This is an archived article that was published on sltrib.com in 2014, and information in the article may be outdated. It is provided only for personal research purposes and may not be reprinted.
The Sugar House Streetcar extension isn't coming any time soon.
The Salt Lake City Council scrum earlier this month that ended in a split 4-3 vote to fund a federal matching grant for the Sugar House Streetcar was apparently all for naught.
City Hall confirmed Friday that its application for a federal transportation "TIGER" grant that would have extended the so-called S-Line to the intersection at 2100 South and Highland Drive failed to be approved by the U.S. Department of Transportation. The agency authorized $600 million in grants for 72 projects nationwide.
Although the administration of Mayor Ralph Becker was aware of the unsuccessful bid, the news caught council members off guard Friday afternoon.
"Without that money, we don't have the resources to extend it," said Chairman Charlie Luke. "We don't have the resources to go it alone."
For now, the east terminus of the S Line will remain tucked out of sight of Highland Drive and the Sugar House business district behind the old Granite Furniture warehouse.
The line runs west from there along an old freight rail line to the TRAX Central Pointe Station at 2100 South and 200 West. Since its debut in December it has drawn only about one-third of predicted ridership.
On Sept. 2, the council voted to add $3 million to a previously allocated $1.5 million. That $4.5 million was the local match for $10.6 million in federal funds.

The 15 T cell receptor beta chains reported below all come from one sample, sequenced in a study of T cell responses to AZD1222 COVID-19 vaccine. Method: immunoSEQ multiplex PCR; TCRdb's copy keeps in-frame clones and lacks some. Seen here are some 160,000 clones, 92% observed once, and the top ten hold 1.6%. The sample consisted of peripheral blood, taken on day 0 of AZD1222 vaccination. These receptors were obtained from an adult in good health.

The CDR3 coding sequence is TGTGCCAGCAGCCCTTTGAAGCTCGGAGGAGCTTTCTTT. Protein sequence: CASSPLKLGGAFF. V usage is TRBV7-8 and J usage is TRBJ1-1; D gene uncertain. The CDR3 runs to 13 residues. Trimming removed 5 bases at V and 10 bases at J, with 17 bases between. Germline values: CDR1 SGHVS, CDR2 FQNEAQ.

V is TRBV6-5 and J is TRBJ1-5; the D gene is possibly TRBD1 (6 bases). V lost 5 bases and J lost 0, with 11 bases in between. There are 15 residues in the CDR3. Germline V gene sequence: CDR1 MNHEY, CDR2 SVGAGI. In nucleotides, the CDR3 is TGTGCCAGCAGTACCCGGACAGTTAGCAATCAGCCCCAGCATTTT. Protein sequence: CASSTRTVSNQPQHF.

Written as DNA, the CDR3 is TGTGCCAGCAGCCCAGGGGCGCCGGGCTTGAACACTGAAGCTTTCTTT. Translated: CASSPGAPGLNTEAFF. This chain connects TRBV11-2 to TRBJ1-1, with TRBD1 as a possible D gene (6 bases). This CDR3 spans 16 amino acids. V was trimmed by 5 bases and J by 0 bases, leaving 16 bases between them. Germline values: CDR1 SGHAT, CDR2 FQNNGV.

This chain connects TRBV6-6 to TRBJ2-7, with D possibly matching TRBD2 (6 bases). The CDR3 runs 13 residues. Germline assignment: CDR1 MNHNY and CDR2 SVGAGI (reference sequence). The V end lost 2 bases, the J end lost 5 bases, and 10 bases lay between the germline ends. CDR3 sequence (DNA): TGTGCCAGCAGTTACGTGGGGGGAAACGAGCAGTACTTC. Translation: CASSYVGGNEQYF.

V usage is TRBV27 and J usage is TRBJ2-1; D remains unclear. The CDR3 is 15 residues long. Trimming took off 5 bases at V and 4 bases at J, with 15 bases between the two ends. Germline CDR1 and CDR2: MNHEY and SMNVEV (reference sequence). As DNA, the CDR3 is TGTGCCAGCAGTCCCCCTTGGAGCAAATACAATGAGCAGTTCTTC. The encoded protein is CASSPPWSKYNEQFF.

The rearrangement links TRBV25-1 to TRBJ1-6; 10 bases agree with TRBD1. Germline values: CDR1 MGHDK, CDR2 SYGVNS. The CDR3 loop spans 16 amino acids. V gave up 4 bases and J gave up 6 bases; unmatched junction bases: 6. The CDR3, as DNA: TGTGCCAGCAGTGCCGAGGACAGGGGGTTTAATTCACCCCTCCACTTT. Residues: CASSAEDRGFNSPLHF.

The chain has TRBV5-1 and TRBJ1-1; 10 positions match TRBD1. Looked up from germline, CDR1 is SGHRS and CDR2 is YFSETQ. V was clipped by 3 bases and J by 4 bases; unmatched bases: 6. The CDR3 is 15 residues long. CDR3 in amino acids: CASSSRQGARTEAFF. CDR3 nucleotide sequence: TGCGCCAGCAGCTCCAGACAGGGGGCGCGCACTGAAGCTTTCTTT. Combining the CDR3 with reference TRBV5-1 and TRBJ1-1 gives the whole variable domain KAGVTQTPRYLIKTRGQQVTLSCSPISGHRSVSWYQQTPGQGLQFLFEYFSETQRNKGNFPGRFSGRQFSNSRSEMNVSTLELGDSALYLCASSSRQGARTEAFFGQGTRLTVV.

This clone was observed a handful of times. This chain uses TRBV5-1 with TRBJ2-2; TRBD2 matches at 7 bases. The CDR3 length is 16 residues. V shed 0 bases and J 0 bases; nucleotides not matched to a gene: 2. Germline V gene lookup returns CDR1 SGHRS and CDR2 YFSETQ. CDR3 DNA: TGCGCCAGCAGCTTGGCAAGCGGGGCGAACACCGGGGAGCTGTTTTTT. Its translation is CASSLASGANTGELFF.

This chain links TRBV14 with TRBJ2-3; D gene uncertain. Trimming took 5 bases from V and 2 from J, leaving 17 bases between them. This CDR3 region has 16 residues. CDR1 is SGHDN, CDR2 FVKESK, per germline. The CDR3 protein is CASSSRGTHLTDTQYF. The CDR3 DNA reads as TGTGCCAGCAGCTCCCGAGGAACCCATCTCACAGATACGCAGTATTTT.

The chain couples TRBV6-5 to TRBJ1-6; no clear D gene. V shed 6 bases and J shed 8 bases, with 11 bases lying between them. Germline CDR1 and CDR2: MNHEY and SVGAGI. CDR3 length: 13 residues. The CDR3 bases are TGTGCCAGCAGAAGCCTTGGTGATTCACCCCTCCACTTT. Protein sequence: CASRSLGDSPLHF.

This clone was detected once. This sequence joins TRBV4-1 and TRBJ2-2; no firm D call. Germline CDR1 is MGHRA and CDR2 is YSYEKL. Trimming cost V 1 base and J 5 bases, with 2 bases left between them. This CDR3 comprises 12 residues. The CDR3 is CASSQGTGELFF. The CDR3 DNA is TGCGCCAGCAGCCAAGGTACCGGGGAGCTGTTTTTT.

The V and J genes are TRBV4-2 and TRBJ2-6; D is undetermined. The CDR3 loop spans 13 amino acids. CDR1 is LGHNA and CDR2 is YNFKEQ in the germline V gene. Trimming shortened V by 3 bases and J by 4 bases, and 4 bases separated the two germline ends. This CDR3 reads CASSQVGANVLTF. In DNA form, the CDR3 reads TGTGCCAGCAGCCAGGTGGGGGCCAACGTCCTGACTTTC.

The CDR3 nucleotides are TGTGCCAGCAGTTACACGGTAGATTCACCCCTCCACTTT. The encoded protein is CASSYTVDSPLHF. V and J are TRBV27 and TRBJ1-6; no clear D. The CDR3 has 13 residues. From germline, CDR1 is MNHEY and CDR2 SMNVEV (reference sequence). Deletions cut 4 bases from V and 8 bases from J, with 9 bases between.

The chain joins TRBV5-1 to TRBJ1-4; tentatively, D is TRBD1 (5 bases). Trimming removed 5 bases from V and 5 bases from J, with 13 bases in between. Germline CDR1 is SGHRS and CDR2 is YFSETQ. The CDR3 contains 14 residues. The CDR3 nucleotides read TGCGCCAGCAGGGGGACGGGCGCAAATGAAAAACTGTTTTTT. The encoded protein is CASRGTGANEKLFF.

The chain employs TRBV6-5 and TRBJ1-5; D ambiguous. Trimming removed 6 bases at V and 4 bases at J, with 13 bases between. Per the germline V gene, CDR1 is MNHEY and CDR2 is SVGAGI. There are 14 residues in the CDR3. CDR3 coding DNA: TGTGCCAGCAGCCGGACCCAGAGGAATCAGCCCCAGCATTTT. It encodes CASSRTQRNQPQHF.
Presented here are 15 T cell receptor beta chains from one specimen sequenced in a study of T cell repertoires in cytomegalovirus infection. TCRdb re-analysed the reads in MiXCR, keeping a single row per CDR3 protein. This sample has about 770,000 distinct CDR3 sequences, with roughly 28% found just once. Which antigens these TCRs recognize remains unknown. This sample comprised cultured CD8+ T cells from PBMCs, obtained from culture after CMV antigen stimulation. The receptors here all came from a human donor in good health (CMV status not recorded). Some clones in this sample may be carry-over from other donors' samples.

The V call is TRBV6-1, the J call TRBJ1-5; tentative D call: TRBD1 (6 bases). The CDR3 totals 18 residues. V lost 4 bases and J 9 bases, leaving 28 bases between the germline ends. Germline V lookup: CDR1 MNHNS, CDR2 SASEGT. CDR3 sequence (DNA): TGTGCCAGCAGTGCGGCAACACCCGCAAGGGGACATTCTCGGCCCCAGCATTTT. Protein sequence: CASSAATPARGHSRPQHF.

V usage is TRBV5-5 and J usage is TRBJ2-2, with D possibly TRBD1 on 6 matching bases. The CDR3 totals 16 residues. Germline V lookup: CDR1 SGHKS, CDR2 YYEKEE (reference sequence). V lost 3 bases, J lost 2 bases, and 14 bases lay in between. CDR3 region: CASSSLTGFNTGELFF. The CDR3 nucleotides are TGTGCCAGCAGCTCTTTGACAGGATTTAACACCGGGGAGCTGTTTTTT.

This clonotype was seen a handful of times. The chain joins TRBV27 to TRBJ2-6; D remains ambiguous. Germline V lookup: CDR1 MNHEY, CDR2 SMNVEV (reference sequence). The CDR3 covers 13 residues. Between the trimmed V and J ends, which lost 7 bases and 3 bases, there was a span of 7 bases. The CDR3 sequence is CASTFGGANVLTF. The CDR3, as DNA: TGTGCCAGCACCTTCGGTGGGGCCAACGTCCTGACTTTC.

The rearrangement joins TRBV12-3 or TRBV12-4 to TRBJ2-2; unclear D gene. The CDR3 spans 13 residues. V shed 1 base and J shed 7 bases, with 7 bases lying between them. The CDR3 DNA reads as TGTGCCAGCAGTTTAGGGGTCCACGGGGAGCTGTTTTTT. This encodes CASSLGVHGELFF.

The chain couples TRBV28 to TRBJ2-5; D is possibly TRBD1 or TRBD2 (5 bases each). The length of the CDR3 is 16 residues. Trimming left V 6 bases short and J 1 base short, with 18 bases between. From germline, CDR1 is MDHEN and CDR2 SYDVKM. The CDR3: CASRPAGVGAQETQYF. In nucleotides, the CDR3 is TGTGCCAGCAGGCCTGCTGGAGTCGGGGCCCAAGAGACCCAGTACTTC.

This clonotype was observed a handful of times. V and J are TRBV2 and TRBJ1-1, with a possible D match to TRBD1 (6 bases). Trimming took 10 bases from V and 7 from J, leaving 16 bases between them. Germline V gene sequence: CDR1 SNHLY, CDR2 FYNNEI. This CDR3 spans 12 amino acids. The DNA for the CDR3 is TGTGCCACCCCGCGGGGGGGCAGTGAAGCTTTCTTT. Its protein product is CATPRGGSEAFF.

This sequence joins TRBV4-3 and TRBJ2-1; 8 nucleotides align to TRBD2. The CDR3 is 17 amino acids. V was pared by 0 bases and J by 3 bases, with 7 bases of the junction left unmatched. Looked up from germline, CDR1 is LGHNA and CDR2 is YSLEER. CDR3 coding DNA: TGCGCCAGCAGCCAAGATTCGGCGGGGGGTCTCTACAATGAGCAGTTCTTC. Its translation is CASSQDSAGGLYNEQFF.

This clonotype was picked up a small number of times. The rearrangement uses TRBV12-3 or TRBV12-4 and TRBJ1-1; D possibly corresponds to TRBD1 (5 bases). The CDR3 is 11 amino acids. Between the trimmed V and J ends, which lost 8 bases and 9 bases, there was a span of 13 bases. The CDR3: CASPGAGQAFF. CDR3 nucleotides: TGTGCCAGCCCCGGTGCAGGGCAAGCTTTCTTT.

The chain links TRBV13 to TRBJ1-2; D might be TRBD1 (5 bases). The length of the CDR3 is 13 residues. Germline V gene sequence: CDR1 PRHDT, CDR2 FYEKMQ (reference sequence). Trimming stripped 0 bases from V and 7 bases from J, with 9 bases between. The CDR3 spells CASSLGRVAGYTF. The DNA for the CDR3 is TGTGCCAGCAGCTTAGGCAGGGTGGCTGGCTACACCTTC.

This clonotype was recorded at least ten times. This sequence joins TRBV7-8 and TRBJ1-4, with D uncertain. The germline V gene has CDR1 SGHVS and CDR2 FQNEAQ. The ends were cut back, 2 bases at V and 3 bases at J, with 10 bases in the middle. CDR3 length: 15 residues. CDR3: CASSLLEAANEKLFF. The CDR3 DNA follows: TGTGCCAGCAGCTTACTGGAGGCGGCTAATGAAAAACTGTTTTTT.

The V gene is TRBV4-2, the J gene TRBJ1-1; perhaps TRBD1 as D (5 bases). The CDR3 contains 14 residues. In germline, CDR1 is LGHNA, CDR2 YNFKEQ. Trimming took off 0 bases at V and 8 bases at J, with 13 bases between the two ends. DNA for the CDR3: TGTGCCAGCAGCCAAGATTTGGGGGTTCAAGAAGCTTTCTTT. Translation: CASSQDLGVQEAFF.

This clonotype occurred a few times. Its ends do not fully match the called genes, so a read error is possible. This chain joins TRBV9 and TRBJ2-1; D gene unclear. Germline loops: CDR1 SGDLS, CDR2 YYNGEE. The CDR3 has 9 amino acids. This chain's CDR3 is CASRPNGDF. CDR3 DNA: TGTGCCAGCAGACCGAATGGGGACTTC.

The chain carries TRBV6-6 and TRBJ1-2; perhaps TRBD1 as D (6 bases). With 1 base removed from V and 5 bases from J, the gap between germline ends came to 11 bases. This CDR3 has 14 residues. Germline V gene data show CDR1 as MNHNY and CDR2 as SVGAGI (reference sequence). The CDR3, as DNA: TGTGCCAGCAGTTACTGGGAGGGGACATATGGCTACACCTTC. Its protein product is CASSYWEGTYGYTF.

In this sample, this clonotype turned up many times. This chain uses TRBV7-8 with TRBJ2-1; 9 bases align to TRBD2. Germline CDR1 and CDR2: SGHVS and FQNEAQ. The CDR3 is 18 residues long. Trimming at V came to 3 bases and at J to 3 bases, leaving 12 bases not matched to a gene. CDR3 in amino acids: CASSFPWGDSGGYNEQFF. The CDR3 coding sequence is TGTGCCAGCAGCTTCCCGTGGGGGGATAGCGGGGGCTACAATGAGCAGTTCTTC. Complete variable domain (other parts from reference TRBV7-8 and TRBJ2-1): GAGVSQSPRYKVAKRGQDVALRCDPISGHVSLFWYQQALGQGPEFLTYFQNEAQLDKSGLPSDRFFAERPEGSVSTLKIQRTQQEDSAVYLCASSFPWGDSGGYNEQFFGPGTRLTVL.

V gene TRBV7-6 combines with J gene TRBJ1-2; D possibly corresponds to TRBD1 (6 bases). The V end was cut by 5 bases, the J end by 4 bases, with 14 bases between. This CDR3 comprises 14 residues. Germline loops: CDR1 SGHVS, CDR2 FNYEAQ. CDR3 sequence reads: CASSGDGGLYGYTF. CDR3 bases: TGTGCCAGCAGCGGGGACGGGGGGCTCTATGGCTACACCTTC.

Councilman Kyle LaMalfa, who voted in favor of funding, said that it is necessary to extend the streetcar line east several hundred yards to Highland Drive where people can see it.
"I think it important that the streetcar play a prominent and visible role in Sugar House," he said. "I would be disappointed if we didn't get it to Highland Drive."
Funding the streetcar will be an ongoing effort, said Councilwoman Erin Mendenhall, who also voted in favor of funding.
"This is not a nail in the coffin," she said. "The city applied several times for a TIGER grant [before receiving funding for the S Line] the last time."
Mendenhall said she hopes the lack of funding now doesn't lead to another debate about the Sugar House streetcar.
"I think the transit master plan [due out in about a year] will show the streetcar should run to 2100 South and Highland," she said.
By contrast, Councilwoman Lisa Adams, who voted against the funding, said she's not disappointed the city didn't win the grant.
"Obviously, I didn't want it. I don't think it's in the right place," she said. Adams did acknowledge, however, that the S Line should have been routed to 2100 South and Highland Drive in the first place.
At this point, however, Adams said she favors a Sugar House circulator bus over more rail.
That's an opinion shared by Sugar House resident George Chapman.
"I'm happy they didn't get it because we don't need more projects, we need more service," he said. "We need more bus lines and they need to run them more often."
At the Boxing Is For Girls gym and fitness center, 1983 S. 1100 East, Lori Leighton was ecstatic with the news.
"I'm like, damn, that's so outstanding," she said. "For now it's not going to the [Sugar House] monument and it's not going down 1100 East. I love it. I'm really relieved about it."